In the splendid collection of portraits from origi. nal drawings by Holbein, in the King of England's collection, published by Mr. Chamberlaine, is a beautiful engraving of More's son. The editor observes, that the received opinion of this youth's mental weakness is contradicted by this very intellectual head, and by the attitude in which the faithful artist has painted him—with a book in his hand, in the attitude of deep study. He justly observes, that due allowance must be made for More's antithetical phrase; and that, if the father could not
• Buffon, the celebrated naturalist, had but a single son, who, in point of intelligence, proved the very converse of his father. Rivarol, the wit of that day, observed -" That he was the very worst chapter in all his father's Natural History."
withhold his joke, it should not be construed to the prejudice of the son. Besides, we have the evidence of Erasmus to oppose to this, who, in one of his letters, describes him as a youth of the best hopes.” He has, also, a letter addressed to him, full of expressions of respect and esteem; and, in 1531, he dedicated to him a translation of Aristotle, as did Grynæus that of Plato, some years later.
He was married to the sole heiress of an ancient and respectable family of Barnborough, in Yorkshire. The Rev. Joseph Hunter has satisfactorily proved, that the Life of Sir Thomas More, usually known under the name of his great grandson, Thomas More, is the work of John Cresacre More, second son of the above. His youngest daughter, Gertrude, also composed a work entitled “ Spiritual Exercises,” which is favourably spoken of. It was printed in Paris, 1658, with a portrait of the authoress, and is a work of great rarity.
The following is a little specimen of badinage, in an epistle addressed by More to his Margaret only.
“ My dearest Margaret :-You ask for money of your father without the slightest fear or shame, and what is worse, the letter in which you ask it is of such a kind, that I cannot refuse your request, do what I will. Indeed, I could find in my heart to recompense your letter, not as Alexander did by Choritus, giving him for every line a Phillipine of gold; but, if my pocket were as large as my will, I would be. stow two crowns of the purest gold for every syllable of the same. Herein, I send you as much as you requested; I should have been willing to send you more, but I like to have my penny-worth for my penny. As I bestow with pleasure, so am I desirous to be asked, and to be fawned on by my daughters ; and more especially by you, Meg, whom virtue and learning have made so dear to me. Therefore, the sooner you have spent this money well, as you are ever wont to do, and the sooner you ask for more in as handsome a way as you did for the last, know, that the sooner you will do your father a singular pleasure. My beloved daughter, farewell."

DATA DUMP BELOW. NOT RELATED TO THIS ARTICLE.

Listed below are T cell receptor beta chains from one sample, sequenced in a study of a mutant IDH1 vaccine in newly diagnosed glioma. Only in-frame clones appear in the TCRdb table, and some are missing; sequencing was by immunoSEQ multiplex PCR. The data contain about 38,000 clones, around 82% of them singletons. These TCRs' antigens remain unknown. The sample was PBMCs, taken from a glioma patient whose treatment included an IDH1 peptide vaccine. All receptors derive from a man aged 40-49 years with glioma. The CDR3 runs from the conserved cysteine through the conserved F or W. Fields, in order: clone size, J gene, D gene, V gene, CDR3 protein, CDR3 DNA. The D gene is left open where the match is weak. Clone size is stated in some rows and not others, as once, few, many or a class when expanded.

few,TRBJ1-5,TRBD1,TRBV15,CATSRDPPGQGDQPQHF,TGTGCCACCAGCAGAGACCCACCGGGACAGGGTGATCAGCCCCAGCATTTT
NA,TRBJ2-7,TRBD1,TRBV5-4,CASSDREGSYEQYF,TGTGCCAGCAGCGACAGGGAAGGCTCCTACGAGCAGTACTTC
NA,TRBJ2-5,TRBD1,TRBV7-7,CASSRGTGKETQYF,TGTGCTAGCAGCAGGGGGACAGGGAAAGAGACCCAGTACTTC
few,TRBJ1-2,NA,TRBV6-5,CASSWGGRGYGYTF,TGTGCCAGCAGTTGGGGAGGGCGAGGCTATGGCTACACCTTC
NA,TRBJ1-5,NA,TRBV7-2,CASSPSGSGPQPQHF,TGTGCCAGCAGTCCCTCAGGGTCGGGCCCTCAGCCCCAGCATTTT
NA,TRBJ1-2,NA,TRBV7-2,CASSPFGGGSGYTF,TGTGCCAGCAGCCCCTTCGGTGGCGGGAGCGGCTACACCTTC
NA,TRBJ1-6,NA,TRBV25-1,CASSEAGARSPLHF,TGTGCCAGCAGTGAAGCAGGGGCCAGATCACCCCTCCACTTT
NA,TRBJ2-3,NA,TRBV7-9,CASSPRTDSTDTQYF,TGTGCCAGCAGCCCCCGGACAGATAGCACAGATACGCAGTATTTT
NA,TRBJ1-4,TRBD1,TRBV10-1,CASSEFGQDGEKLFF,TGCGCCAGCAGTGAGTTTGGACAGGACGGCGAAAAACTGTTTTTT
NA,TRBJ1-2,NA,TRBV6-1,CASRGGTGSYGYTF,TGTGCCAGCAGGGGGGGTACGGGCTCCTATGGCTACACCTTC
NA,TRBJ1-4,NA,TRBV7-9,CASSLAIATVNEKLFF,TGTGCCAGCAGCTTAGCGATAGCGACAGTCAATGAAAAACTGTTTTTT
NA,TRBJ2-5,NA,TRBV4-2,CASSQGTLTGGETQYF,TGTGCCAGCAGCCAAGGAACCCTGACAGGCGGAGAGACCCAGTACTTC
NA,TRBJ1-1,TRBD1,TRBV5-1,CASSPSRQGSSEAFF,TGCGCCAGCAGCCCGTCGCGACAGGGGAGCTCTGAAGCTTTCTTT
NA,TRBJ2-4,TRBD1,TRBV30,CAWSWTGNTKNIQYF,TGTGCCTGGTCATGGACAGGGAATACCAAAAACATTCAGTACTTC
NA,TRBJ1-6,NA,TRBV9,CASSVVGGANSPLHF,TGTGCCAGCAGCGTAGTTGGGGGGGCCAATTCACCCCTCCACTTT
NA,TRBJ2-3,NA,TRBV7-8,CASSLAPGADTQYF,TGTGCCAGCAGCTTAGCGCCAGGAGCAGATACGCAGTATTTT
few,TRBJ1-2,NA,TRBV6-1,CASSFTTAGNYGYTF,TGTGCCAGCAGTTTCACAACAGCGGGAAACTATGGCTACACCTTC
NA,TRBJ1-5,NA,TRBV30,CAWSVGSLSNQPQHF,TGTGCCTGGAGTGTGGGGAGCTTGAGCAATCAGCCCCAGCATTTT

Several letters from More to this his favourite daughter, will be found among our Selections. In perusing them, the reader will be struck by the importance attached by More to her learning. The encomiums bestowed on her progress are such as no common acquirements could deserve; and yet
their novelty may have been a strong temptation in those days to overrate them. The taste of the times seems to have inclined much to light reading, if to any at all; the press of Caxton had, in the two preceding reigns, furnished the nation with a tolerable store of romance-reading, and with some translations from the Italian. The works of Chaucer had also been rendered more accessible, and we find Margaret quoting him in her letters. On this love of romancereading, More's opponent, Tindall, has the following reflections: “ That this forbidding the laity to read the Scriptures, is not for the love of your souls is evident, inasmuch as they permit you to read Robin Hood, Bevys of Hampton, Hercules, Hector, and Troilus, with a thousand histories and fables of love, and wantonness, and ribaldry, to corrupt the minds of youth !" From the absence of all allusion to these popular books in More's letters and other writings, it is, perhaps, not unfair to infer, that, independently of his own early-acquired taste for these studies, one of his reasons for insisting so much on the study of the learned languages, was that they might serve as a substitute for this species of literature." In a letter to Gunnel, one of the preceptors to bis family, he offers some excellent practical reflections, wortby the attention of every father of a family. It will be found in our volume of Selections, together with all the letters that passed between More and his family, which are too precious to be omitted.
In More's volume of Latin poems there is also an